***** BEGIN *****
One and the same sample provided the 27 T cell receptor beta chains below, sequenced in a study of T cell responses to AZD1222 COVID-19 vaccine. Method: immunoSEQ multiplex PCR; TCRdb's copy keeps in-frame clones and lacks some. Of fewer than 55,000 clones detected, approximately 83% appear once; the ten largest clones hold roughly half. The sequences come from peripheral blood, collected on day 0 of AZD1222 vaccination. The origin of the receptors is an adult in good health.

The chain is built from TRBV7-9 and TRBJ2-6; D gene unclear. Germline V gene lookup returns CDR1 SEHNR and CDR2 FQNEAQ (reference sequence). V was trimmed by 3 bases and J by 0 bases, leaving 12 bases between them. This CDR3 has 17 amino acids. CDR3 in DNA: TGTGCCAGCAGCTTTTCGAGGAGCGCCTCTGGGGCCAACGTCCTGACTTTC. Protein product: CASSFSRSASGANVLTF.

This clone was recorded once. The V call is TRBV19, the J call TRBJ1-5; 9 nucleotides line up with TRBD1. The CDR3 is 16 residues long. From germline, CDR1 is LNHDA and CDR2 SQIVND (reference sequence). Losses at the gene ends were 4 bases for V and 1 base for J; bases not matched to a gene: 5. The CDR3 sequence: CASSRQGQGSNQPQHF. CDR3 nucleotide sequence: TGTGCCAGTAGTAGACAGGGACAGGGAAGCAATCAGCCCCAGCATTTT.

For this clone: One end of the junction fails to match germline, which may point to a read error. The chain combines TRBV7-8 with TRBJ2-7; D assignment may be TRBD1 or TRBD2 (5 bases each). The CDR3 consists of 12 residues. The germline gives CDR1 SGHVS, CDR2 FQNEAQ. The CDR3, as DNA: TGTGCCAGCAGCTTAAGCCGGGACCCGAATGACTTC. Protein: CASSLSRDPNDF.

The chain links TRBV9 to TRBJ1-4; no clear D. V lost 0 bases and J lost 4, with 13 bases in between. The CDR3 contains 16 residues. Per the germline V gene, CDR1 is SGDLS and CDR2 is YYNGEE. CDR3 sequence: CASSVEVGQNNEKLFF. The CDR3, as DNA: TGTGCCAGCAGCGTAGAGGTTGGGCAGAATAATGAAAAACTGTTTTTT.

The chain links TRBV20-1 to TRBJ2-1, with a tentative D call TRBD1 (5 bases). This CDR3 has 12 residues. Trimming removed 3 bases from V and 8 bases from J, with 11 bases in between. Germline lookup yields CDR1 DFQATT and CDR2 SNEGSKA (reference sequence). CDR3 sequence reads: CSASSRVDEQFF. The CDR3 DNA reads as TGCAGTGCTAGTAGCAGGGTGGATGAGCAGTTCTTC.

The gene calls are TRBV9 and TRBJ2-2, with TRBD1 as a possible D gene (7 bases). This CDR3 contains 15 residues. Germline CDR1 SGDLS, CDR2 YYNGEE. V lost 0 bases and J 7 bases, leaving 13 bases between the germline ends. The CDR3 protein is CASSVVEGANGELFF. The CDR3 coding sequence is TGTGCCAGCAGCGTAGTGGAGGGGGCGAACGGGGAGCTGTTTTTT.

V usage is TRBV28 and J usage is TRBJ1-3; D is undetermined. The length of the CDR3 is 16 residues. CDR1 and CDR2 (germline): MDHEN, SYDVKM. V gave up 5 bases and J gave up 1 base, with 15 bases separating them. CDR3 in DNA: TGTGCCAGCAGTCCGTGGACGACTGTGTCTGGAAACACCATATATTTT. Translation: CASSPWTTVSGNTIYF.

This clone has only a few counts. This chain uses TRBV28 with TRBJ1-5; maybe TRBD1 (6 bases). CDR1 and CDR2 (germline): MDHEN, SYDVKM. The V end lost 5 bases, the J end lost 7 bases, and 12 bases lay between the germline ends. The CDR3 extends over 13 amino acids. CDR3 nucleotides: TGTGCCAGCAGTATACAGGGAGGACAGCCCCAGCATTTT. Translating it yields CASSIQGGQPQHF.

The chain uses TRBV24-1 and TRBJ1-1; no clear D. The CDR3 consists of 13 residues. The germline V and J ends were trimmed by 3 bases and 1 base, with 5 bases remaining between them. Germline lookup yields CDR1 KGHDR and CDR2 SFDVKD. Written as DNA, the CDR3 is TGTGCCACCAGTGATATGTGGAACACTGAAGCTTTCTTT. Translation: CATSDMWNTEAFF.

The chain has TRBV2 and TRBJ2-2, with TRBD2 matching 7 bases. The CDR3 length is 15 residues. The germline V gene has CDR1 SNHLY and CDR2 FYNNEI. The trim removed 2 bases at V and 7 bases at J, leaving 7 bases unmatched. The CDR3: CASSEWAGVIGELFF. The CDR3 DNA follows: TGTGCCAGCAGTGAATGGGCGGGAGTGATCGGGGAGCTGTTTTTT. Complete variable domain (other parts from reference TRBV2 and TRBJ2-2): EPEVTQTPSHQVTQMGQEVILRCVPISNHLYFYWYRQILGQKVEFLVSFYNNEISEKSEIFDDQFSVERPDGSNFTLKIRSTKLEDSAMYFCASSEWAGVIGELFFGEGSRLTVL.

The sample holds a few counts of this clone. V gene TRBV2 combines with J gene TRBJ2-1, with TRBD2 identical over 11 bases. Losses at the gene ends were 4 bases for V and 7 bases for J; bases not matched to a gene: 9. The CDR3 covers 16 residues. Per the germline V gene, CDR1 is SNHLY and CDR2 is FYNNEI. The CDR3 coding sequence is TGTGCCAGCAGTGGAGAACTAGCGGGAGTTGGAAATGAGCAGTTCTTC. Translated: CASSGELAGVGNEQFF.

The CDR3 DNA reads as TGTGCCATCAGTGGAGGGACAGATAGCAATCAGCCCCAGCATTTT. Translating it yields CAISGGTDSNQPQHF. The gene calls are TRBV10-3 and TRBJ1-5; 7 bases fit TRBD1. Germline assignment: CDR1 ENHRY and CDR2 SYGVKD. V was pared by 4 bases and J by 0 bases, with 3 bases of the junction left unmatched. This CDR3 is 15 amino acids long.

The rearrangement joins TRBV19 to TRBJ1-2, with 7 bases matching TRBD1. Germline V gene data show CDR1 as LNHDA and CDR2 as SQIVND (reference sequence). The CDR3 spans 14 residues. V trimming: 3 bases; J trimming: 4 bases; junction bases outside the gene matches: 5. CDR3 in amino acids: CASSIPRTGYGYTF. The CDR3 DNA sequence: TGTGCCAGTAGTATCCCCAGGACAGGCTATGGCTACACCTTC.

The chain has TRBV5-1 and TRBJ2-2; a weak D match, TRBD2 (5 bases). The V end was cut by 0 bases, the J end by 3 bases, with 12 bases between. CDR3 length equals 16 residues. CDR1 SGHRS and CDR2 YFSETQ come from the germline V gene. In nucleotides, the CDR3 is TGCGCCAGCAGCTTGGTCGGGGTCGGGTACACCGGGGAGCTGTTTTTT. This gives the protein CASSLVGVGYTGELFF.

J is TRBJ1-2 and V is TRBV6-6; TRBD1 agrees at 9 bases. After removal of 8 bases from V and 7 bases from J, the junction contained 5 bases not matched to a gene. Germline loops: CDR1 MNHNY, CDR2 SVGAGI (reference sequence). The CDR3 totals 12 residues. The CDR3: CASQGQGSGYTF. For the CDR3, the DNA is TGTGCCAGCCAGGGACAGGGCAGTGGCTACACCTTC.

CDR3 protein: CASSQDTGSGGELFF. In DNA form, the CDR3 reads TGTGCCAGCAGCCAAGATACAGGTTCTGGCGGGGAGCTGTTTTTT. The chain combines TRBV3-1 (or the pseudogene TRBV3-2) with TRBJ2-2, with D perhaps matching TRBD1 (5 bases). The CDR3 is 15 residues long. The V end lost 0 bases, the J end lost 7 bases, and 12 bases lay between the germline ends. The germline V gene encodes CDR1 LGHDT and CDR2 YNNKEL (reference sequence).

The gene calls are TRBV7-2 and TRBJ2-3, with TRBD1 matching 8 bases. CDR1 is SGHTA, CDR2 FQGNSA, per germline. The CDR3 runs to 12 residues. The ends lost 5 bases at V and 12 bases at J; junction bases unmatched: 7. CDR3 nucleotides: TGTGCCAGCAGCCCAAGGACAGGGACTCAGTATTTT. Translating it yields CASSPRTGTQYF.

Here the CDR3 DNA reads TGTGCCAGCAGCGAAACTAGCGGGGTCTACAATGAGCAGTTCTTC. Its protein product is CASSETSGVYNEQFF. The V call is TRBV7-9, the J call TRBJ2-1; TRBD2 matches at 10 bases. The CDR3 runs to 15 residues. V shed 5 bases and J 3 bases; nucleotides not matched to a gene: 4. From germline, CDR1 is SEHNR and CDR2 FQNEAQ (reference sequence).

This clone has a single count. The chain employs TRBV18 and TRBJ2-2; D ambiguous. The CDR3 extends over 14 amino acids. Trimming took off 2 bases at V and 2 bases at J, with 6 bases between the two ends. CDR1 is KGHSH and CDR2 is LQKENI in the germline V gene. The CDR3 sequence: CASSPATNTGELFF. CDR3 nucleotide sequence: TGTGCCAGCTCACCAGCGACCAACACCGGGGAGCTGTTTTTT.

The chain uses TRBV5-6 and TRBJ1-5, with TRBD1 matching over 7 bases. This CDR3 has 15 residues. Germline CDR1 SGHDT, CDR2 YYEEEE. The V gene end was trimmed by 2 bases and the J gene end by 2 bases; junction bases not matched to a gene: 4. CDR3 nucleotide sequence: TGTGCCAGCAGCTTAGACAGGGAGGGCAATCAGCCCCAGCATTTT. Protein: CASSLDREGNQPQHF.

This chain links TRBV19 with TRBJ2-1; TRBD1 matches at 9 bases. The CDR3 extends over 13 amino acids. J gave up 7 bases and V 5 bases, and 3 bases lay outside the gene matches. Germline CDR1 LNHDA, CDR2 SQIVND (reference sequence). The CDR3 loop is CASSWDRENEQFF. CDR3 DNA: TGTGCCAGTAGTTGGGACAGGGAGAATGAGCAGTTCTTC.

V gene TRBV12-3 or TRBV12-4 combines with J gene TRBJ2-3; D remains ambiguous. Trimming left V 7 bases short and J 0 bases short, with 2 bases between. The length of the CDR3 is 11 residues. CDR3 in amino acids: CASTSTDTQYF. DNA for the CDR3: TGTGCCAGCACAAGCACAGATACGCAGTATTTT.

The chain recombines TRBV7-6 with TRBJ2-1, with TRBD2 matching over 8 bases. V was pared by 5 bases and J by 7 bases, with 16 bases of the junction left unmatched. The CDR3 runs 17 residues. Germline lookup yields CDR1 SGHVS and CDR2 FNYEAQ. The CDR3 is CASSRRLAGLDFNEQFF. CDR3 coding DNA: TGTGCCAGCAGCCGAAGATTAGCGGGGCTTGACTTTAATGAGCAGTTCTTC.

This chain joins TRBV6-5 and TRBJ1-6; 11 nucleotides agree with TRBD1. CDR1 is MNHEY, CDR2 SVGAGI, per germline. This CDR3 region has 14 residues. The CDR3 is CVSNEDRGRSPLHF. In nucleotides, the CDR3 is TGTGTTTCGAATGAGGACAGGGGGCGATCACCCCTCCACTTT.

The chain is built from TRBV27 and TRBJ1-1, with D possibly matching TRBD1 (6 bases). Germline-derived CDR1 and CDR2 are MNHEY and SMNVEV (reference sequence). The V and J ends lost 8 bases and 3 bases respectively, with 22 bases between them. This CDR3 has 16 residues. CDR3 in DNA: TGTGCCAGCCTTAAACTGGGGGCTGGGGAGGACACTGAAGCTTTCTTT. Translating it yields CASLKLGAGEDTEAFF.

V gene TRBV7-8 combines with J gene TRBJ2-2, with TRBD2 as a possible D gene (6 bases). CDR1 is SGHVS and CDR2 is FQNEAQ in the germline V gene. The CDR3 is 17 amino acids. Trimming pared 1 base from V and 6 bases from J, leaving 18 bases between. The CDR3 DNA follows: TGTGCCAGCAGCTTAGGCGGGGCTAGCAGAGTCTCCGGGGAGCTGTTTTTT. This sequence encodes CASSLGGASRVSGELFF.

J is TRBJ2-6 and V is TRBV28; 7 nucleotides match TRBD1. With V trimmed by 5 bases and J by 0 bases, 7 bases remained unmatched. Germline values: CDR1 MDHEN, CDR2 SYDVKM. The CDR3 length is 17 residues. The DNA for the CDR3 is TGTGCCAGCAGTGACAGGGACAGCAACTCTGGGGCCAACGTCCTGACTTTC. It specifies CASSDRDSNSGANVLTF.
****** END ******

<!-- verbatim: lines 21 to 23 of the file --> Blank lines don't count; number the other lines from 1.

The chain uses TRBV5-6 and TRBJ1-5, with TRBD1 matching over 7 bases. This CDR3 has 15 residues. Germline CDR1 SGHDT, CDR2 YYEEEE. The V gene end was trimmed by 2 bases and the J gene end by 2 bases; junction bases not matched to a gene: 4. CDR3 nucleotide sequence: TGTGCCAGCAGCTTAGACAGGGAGGGCAATCAGCCCCAGCATTTT. Protein: CASSLDREGNQPQHF.

This chain links TRBV19 with TRBJ2-1; TRBD1 matches at 9 bases. The CDR3 extends over 13 amino acids. J gave up 7 bases and V 5 bases, and 3 bases lay outside the gene matches. Germline CDR1 LNHDA, CDR2 SQIVND (reference sequence). The CDR3 loop is CASSWDRENEQFF. CDR3 DNA: TGTGCCAGTAGTTGGGACAGGGAGAATGAGCAGTTCTTC.

V gene TRBV12-3 or TRBV12-4 combines with J gene TRBJ2-3; D remains ambiguous. Trimming left V 7 bases short and J 0 bases short, with 2 bases between. The length of the CDR3 is 11 residues. CDR3 in amino acids: CASTSTDTQYF. DNA for the CDR3: TGTGCCAGCACAAGCACAGATACGCAGTATTTT.